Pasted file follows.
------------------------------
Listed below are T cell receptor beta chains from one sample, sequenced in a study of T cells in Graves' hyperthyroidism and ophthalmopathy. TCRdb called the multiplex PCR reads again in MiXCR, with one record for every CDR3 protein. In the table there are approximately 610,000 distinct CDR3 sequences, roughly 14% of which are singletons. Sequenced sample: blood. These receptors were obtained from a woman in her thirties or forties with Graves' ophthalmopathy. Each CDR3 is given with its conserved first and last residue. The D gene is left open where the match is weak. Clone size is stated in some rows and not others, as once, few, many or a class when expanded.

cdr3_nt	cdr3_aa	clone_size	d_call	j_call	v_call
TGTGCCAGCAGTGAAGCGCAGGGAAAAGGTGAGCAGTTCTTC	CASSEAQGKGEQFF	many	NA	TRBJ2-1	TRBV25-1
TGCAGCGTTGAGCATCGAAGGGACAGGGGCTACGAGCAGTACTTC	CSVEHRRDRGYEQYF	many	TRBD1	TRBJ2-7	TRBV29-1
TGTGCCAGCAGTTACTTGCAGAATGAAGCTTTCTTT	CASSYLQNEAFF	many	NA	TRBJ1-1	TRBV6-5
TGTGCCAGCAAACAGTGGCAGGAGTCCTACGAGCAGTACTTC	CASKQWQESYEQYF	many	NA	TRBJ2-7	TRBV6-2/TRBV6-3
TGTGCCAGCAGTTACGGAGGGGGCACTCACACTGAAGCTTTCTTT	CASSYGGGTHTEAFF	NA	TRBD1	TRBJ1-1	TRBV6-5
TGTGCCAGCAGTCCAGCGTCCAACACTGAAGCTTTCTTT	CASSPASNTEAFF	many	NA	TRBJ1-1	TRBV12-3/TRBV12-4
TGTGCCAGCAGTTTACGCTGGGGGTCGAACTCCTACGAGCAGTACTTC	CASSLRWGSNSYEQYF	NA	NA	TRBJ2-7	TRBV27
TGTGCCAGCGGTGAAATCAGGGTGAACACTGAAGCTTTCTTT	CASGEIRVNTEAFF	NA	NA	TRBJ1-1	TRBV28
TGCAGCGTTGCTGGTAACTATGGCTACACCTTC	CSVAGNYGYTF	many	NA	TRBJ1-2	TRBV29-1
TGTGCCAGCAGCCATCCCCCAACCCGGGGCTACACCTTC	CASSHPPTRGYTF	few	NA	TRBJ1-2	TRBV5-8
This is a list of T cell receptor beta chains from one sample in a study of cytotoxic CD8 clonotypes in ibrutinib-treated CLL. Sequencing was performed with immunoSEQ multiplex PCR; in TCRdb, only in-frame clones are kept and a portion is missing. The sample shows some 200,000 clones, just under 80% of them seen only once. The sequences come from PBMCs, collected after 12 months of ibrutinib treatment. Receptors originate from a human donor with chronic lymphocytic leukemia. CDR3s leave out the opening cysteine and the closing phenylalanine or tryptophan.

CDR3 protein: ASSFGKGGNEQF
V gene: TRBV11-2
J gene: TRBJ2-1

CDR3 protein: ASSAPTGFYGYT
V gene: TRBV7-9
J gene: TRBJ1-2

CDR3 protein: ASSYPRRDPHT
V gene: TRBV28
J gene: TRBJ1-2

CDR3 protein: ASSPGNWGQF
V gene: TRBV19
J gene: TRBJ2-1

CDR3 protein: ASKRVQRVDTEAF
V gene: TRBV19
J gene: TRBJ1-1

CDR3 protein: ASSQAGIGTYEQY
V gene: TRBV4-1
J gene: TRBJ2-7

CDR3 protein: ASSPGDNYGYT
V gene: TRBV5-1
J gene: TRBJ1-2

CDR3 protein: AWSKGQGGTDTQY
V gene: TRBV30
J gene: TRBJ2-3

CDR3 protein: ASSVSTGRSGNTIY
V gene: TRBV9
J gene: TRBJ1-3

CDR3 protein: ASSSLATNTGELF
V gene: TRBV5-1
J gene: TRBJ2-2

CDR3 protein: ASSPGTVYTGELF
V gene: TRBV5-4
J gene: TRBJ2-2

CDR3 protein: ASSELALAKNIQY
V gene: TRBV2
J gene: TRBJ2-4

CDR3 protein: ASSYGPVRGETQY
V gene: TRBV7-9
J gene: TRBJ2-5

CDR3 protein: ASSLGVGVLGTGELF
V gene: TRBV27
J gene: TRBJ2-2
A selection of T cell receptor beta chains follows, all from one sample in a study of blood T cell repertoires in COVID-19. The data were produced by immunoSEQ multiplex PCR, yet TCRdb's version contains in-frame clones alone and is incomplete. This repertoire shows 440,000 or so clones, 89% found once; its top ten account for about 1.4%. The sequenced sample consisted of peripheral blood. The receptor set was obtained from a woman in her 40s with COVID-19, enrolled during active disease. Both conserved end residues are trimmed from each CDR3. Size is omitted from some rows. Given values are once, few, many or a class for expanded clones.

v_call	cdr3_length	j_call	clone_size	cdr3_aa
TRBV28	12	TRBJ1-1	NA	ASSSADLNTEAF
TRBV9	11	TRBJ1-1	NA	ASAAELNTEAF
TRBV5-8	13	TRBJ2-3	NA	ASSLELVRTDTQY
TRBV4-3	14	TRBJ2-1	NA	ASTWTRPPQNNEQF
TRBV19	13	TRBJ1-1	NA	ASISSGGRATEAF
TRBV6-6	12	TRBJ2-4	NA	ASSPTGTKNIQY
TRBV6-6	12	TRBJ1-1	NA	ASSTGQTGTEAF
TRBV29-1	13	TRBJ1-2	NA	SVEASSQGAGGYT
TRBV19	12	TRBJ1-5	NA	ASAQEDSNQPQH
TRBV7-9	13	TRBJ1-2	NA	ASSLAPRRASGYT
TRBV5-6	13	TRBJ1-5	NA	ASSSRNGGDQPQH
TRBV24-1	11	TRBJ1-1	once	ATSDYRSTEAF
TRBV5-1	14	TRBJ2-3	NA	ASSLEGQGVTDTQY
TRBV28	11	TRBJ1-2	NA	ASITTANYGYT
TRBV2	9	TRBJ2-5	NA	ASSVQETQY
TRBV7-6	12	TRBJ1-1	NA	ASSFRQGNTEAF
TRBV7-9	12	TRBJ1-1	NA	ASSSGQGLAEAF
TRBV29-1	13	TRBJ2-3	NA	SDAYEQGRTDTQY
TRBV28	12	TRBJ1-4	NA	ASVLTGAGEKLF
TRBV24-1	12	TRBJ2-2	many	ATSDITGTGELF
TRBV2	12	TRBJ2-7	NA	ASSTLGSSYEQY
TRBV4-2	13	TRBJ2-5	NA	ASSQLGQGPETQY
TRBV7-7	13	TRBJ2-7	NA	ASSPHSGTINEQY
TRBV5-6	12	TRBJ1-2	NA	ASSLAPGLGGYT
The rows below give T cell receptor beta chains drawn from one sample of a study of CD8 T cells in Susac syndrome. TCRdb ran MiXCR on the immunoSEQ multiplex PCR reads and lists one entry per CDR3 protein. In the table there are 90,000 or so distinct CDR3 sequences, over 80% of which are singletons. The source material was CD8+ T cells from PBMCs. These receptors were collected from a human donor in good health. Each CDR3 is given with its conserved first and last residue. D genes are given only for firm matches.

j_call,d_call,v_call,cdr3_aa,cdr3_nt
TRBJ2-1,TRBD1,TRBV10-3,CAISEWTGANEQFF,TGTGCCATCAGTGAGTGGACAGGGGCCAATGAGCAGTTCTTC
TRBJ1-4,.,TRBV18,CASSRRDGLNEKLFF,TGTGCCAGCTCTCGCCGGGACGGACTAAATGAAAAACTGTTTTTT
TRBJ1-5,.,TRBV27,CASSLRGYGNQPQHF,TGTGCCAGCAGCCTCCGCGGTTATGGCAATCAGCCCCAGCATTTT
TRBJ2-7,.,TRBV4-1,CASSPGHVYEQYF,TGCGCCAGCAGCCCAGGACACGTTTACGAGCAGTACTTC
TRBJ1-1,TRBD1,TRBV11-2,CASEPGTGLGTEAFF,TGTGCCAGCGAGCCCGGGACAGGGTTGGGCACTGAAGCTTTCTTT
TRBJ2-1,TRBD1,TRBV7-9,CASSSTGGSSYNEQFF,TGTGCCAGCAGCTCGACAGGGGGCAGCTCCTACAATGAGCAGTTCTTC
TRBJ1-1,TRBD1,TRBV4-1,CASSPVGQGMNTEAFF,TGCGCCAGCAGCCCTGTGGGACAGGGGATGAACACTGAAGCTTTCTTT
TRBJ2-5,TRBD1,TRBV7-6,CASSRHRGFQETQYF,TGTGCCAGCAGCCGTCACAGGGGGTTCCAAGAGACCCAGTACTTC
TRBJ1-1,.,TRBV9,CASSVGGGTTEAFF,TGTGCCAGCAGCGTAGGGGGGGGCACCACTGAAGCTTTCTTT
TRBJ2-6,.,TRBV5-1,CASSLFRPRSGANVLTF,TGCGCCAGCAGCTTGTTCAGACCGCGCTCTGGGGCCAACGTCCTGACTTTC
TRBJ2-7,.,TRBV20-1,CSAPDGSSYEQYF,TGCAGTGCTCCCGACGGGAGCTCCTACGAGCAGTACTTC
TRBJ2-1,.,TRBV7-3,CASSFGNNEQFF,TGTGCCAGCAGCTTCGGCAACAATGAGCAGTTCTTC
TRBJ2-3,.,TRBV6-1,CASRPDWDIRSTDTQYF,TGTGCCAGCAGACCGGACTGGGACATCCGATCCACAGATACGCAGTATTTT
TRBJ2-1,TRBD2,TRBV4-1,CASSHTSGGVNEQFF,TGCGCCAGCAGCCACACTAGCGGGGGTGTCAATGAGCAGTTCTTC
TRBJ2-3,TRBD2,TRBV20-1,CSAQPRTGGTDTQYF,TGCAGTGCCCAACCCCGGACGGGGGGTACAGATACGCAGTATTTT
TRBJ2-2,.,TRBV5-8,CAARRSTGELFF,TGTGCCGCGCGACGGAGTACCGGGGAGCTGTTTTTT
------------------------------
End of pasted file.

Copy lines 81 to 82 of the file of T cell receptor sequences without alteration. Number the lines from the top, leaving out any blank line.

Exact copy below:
TRBV5-6	12	TRBJ1-2	NA	ASSLAPGLGGYT
The rows below give T cell receptor beta chains drawn from one sample of a study of CD8 T cells in Susac syndrome. TCRdb ran MiXCR on the immunoSEQ multiplex PCR reads and lists one entry per CDR3 protein. In the table there are 90,000 or so distinct CDR3 sequences, over 80% of which are singletons. The source material was CD8+ T cells from PBMCs. These receptors were collected from a human donor in good health. Each CDR3 is given with its conserved first and last residue. D genes are given only for firm matches.